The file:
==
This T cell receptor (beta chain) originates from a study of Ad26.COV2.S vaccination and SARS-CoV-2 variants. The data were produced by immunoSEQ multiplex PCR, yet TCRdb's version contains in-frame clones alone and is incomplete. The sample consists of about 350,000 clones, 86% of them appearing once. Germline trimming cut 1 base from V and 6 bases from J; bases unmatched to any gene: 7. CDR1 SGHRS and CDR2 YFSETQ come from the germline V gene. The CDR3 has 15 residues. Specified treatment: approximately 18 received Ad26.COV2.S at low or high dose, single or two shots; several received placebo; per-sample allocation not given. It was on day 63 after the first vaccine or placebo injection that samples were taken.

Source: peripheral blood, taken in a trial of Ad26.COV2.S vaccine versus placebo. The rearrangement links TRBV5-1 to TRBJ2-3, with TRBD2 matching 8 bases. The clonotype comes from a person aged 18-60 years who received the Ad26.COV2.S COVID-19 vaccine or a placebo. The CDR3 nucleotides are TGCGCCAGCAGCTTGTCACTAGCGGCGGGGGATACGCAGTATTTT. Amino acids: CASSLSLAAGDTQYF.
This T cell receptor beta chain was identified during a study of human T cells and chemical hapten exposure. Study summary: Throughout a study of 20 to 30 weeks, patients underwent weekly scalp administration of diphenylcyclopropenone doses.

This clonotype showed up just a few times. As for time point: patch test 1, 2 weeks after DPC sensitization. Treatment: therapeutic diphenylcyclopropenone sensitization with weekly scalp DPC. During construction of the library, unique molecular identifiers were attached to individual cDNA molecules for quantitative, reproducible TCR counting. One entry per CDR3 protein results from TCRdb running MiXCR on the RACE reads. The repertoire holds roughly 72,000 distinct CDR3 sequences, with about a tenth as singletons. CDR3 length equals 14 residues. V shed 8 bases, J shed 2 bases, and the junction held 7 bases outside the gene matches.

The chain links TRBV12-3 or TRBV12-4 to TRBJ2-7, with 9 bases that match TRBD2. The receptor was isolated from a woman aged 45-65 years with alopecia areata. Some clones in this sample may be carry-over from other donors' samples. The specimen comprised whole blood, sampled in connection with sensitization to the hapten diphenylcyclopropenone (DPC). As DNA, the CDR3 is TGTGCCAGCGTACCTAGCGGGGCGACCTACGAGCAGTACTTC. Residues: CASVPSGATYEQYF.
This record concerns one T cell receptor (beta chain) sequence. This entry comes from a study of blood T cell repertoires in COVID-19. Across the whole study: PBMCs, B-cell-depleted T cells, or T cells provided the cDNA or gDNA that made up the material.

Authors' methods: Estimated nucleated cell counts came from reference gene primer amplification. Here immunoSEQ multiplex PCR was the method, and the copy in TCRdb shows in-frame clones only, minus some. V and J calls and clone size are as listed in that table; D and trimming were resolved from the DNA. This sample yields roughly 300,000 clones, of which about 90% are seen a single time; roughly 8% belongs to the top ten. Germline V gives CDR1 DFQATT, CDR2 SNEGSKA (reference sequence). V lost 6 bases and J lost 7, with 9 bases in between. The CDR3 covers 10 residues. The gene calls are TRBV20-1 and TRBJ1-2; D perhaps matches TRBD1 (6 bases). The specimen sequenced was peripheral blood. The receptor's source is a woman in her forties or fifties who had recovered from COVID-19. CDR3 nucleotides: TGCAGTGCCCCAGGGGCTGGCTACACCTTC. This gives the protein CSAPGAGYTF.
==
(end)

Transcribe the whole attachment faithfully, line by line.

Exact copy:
This T cell receptor (beta chain) originates from a study of Ad26.COV2.S vaccination and SARS-CoV-2 variants. The data were produced by immunoSEQ multiplex PCR, yet TCRdb's version contains in-frame clones alone and is incomplete. The sample consists of about 350,000 clones, 86% of them appearing once. Germline trimming cut 1 base from V and 6 bases from J; bases unmatched to any gene: 7. CDR1 SGHRS and CDR2 YFSETQ come from the germline V gene. The CDR3 has 15 residues. Specified treatment: approximately 18 received Ad26.COV2.S at low or high dose, single or two shots; several received placebo; per-sample allocation not given. It was on day 63 after the first vaccine or placebo injection that samples were taken.

Source: peripheral blood, taken in a trial of Ad26.COV2.S vaccine versus placebo. The rearrangement links TRBV5-1 to TRBJ2-3, with TRBD2 matching 8 bases. The clonotype comes from a person aged 18-60 years who received the Ad26.COV2.S COVID-19 vaccine or a placebo. The CDR3 nucleotides are TGCGCCAGCAGCTTGTCACTAGCGGCGGGGGATACGCAGTATTTT. Amino acids: CASSLSLAAGDTQYF.
This T cell receptor beta chain was identified during a study of human T cells and chemical hapten exposure. Study summary: Throughout a study of 20 to 30 weeks, patients underwent weekly scalp administration of diphenylcyclopropenone doses.

This clonotype showed up just a few times. As for time point: patch test 1, 2 weeks after DPC sensitization. Treatment: therapeutic diphenylcyclopropenone sensitization with weekly scalp DPC. During construction of the library, unique molecular identifiers were attached to individual cDNA molecules for quantitative, reproducible TCR counting. One entry per CDR3 protein results from TCRdb running MiXCR on the RACE reads. The repertoire holds roughly 72,000 distinct CDR3 sequences, with about a tenth as singletons. CDR3 length equals 14 residues. V shed 8 bases, J shed 2 bases, and the junction held 7 bases outside the gene matches.

The chain links TRBV12-3 or TRBV12-4 to TRBJ2-7, with 9 bases that match TRBD2. The receptor was isolated from a woman aged 45-65 years with alopecia areata. Some clones in this sample may be carry-over from other donors' samples. The specimen comprised whole blood, sampled in connection with sensitization to the hapten diphenylcyclopropenone (DPC). As DNA, the CDR3 is TGTGCCAGCGTACCTAGCGGGGCGACCTACGAGCAGTACTTC. Residues: CASVPSGATYEQYF.
This record concerns one T cell receptor (beta chain) sequence. This entry comes from a study of blood T cell repertoires in COVID-19. Across the whole study: PBMCs, B-cell-depleted T cells, or T cells provided the cDNA or gDNA that made up the material.

Authors' methods: Estimated nucleated cell counts came from reference gene primer amplification. Here immunoSEQ multiplex PCR was the method, and the copy in TCRdb shows in-frame clones only, minus some. V and J calls and clone size are as listed in that table; D and trimming were resolved from the DNA. This sample yields roughly 300,000 clones, of which about 90% are seen a single time; roughly 8% belongs to the top ten. Germline V gives CDR1 DFQATT, CDR2 SNEGSKA (reference sequence). V lost 6 bases and J lost 7, with 9 bases in between. The CDR3 covers 10 residues. The gene calls are TRBV20-1 and TRBJ1-2; D perhaps matches TRBD1 (6 bases). The specimen sequenced was peripheral blood. The receptor's source is a woman in her forties or fifties who had recovered from COVID-19. CDR3 nucleotides: TGCAGTGCCCCAGGGGCTGGCTACACCTTC. This gives the protein CSAPGAGYTF.